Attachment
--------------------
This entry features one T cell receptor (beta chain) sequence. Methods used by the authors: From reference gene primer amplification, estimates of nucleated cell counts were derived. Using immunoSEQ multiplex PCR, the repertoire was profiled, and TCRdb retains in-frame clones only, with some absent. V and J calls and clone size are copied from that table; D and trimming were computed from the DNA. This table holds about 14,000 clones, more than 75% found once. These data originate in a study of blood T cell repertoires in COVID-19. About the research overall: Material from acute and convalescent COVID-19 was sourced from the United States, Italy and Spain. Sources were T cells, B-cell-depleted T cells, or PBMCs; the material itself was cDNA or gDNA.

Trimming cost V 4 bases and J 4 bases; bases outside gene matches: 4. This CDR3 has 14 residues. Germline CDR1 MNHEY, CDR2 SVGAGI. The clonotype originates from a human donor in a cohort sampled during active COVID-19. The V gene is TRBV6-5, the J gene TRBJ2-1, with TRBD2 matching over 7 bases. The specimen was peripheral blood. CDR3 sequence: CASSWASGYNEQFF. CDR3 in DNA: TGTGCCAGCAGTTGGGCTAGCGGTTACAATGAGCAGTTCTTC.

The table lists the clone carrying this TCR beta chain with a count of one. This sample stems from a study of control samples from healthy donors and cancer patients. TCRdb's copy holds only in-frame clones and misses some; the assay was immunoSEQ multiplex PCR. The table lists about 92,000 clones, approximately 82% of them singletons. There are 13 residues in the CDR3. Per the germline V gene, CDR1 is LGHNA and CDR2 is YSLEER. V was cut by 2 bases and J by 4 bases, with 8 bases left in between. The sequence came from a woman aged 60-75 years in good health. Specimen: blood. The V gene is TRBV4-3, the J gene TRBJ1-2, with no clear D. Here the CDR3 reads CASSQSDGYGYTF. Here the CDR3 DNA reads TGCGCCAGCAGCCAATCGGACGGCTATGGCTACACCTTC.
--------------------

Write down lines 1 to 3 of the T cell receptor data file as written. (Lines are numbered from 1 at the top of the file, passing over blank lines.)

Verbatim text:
This entry features one T cell receptor (beta chain) sequence. Methods used by the authors: From reference gene primer amplification, estimates of nucleated cell counts were derived. Using immunoSEQ multiplex PCR, the repertoire was profiled, and TCRdb retains in-frame clones only, with some absent. V and J calls and clone size are copied from that table; D and trimming were computed from the DNA. This table holds about 14,000 clones, more than 75% found once. These data originate in a study of blood T cell repertoires in COVID-19. About the research overall: Material from acute and convalescent COVID-19 was sourced from the United States, Italy and Spain. Sources were T cells, B-cell-depleted T cells, or PBMCs; the material itself was cDNA or gDNA.

Trimming cost V 4 bases and J 4 bases; bases outside gene matches: 4. This CDR3 has 14 residues. Germline CDR1 MNHEY, CDR2 SVGAGI. The clonotype originates from a human donor in a cohort sampled during active COVID-19. The V gene is TRBV6-5, the J gene TRBJ2-1, with TRBD2 matching over 7 bases. The specimen was peripheral blood. CDR3 sequence: CASSWASGYNEQFF. CDR3 in DNA: TGTGCCAGCAGTTGGGCTAGCGGTTACAATGAGCAGTTCTTC.

The table lists the clone carrying this TCR beta chain with a count of one. This sample stems from a study of control samples from healthy donors and cancer patients. TCRdb's copy holds only in-frame clones and misses some; the assay was immunoSEQ multiplex PCR. The table lists about 92,000 clones, approximately 82% of them singletons. There are 13 residues in the CDR3. Per the germline V gene, CDR1 is LGHNA and CDR2 is YSLEER. V was cut by 2 bases and J by 4 bases, with 8 bases left in between. The sequence came from a woman aged 60-75 years in good health. Specimen: blood. The V gene is TRBV4-3, the J gene TRBJ1-2, with no clear D. Here the CDR3 reads CASSQSDGYGYTF. Here the CDR3 DNA reads TGCGCCAGCAGCCAATCGGACGGCTATGGCTACACCTTC.